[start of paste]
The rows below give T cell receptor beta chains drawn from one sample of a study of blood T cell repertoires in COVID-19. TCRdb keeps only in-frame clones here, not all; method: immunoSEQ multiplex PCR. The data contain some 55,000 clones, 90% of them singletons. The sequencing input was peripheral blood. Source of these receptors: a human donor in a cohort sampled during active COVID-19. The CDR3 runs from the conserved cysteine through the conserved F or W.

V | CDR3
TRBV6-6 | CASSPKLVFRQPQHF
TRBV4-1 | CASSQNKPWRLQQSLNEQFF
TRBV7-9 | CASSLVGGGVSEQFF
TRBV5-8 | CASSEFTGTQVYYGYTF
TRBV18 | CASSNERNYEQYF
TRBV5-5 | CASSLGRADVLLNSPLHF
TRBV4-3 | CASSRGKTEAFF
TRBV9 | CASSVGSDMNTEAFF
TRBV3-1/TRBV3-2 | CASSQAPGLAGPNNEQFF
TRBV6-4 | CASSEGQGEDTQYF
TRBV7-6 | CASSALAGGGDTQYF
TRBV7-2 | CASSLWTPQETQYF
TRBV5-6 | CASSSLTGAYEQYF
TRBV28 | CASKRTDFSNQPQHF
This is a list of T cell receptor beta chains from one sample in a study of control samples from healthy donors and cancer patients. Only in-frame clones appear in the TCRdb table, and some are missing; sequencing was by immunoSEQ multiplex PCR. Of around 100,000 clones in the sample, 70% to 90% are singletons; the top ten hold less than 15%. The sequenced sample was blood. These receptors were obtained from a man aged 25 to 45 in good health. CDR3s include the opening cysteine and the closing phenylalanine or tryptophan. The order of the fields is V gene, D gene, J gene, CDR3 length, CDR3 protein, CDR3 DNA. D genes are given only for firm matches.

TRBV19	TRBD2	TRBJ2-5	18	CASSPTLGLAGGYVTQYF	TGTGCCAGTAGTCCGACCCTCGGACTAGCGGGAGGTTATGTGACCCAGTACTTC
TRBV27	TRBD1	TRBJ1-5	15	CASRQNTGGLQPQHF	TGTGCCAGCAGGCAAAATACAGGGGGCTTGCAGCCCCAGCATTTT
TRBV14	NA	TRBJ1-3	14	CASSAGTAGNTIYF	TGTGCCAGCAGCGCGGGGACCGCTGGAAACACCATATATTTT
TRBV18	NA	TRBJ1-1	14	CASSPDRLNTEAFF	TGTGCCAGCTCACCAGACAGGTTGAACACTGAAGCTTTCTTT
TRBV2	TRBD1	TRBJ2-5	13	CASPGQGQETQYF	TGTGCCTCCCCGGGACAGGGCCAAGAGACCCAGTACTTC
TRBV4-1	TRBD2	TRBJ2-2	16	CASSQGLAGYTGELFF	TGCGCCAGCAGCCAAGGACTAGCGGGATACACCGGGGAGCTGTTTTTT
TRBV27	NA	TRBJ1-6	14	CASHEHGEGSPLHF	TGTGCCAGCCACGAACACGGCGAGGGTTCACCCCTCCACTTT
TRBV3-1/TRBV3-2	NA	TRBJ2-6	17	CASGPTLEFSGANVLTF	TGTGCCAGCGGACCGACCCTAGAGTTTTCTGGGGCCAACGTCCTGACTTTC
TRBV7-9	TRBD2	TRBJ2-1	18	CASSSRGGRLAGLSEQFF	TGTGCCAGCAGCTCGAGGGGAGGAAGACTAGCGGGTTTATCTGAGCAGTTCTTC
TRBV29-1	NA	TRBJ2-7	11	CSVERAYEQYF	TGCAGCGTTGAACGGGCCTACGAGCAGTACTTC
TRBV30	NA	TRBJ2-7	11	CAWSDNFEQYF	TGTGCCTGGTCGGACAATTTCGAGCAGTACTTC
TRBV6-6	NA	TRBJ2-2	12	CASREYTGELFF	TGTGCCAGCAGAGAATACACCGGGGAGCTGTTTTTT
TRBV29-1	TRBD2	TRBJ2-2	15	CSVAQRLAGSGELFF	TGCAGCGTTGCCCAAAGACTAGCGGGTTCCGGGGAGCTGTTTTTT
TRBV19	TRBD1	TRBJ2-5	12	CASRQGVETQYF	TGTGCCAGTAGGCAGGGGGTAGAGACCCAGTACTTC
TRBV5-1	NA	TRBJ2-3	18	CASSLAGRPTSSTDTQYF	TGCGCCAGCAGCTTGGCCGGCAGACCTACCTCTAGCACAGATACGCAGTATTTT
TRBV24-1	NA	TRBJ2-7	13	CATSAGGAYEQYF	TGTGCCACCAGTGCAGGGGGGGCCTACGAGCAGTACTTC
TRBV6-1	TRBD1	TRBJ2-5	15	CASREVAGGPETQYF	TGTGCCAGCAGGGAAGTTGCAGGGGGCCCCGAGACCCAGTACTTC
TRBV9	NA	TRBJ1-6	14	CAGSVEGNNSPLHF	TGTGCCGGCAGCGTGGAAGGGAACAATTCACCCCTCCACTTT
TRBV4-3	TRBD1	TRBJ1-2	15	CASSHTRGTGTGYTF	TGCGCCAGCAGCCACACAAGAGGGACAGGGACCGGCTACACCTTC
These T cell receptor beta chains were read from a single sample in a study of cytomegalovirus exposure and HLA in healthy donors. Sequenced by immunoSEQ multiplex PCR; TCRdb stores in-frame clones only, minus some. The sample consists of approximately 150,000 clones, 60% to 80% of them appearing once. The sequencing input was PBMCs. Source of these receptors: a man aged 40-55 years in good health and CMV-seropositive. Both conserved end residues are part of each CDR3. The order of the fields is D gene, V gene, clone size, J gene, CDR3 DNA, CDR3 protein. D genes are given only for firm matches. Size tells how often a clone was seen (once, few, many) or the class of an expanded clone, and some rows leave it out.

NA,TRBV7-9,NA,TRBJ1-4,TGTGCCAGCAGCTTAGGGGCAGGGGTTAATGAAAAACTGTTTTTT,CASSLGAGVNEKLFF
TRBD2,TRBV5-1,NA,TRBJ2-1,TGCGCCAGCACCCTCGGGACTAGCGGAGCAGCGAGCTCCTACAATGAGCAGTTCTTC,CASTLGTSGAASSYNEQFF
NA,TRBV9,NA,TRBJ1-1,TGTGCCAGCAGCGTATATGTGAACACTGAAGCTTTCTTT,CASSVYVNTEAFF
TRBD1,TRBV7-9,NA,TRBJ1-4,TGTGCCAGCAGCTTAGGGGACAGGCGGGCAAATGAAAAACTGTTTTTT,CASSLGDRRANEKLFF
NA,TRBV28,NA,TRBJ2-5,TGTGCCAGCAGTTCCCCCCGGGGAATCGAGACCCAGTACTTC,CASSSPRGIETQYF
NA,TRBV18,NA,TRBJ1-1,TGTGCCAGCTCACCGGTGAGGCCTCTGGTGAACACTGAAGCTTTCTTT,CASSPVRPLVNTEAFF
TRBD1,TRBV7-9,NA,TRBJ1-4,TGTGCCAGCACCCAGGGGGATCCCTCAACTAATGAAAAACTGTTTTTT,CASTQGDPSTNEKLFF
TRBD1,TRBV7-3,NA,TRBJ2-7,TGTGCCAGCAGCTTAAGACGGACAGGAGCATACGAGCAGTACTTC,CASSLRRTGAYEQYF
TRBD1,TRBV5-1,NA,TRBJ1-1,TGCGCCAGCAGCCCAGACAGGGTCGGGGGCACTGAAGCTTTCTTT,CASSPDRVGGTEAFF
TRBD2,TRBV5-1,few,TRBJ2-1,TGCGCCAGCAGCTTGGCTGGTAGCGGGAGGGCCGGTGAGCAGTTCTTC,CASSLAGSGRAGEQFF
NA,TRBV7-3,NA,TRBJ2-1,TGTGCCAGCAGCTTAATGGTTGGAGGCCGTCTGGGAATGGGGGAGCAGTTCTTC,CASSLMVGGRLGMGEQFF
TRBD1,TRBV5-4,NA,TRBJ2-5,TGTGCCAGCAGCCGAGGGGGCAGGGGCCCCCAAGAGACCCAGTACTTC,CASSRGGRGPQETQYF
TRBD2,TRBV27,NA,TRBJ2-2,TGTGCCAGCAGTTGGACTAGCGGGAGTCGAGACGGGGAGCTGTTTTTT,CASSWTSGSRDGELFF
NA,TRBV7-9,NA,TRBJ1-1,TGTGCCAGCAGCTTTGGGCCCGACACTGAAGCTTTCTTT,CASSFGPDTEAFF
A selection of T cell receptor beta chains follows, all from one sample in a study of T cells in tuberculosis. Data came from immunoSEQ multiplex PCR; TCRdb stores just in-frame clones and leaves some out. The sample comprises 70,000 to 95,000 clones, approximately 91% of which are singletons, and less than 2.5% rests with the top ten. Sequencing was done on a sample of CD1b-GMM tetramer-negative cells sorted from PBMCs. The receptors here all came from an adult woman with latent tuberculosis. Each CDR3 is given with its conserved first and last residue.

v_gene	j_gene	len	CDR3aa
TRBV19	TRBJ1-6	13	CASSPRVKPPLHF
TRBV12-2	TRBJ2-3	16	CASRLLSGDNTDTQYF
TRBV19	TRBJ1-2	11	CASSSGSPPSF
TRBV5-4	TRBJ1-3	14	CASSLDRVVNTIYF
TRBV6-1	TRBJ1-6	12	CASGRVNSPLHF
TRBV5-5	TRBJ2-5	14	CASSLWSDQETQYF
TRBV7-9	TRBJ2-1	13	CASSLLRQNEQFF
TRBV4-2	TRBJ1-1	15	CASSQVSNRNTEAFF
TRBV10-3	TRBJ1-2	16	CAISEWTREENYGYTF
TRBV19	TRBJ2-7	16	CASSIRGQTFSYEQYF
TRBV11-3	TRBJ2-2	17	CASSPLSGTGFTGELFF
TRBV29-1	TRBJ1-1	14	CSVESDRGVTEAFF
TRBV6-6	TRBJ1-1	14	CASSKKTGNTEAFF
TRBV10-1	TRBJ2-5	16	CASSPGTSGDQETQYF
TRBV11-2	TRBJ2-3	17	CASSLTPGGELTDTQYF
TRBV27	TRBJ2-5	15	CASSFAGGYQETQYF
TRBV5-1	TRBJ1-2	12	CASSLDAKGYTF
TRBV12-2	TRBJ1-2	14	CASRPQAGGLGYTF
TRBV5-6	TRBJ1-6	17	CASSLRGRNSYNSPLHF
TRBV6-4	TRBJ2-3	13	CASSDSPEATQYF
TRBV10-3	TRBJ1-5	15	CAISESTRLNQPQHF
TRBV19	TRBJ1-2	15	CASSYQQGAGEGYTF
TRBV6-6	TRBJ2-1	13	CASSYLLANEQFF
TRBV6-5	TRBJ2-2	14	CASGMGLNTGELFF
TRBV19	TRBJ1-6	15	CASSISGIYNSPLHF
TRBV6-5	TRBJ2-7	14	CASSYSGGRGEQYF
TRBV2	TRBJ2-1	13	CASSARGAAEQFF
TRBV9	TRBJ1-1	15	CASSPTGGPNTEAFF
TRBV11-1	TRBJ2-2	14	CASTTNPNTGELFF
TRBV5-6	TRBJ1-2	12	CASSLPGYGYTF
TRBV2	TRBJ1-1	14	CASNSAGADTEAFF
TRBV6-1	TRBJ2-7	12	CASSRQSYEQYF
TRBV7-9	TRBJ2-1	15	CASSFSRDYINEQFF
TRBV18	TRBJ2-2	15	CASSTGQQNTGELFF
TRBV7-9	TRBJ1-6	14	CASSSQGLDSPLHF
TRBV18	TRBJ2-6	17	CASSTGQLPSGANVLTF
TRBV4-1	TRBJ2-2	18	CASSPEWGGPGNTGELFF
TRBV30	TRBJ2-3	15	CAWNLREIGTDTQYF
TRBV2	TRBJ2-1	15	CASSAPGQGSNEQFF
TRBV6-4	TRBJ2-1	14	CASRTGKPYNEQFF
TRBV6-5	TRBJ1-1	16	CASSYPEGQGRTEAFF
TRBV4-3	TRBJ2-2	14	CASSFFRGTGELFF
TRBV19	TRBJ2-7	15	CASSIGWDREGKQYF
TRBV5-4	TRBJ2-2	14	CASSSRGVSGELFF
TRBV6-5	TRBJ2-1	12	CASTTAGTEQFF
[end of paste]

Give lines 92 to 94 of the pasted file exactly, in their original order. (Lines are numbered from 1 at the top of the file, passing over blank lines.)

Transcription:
TRBV2	TRBJ2-1	15	CASSAPGQGSNEQFF
TRBV6-4	TRBJ2-1	14	CASRTGKPYNEQFF
TRBV6-5	TRBJ1-1	16	CASSYPEGQGRTEAFF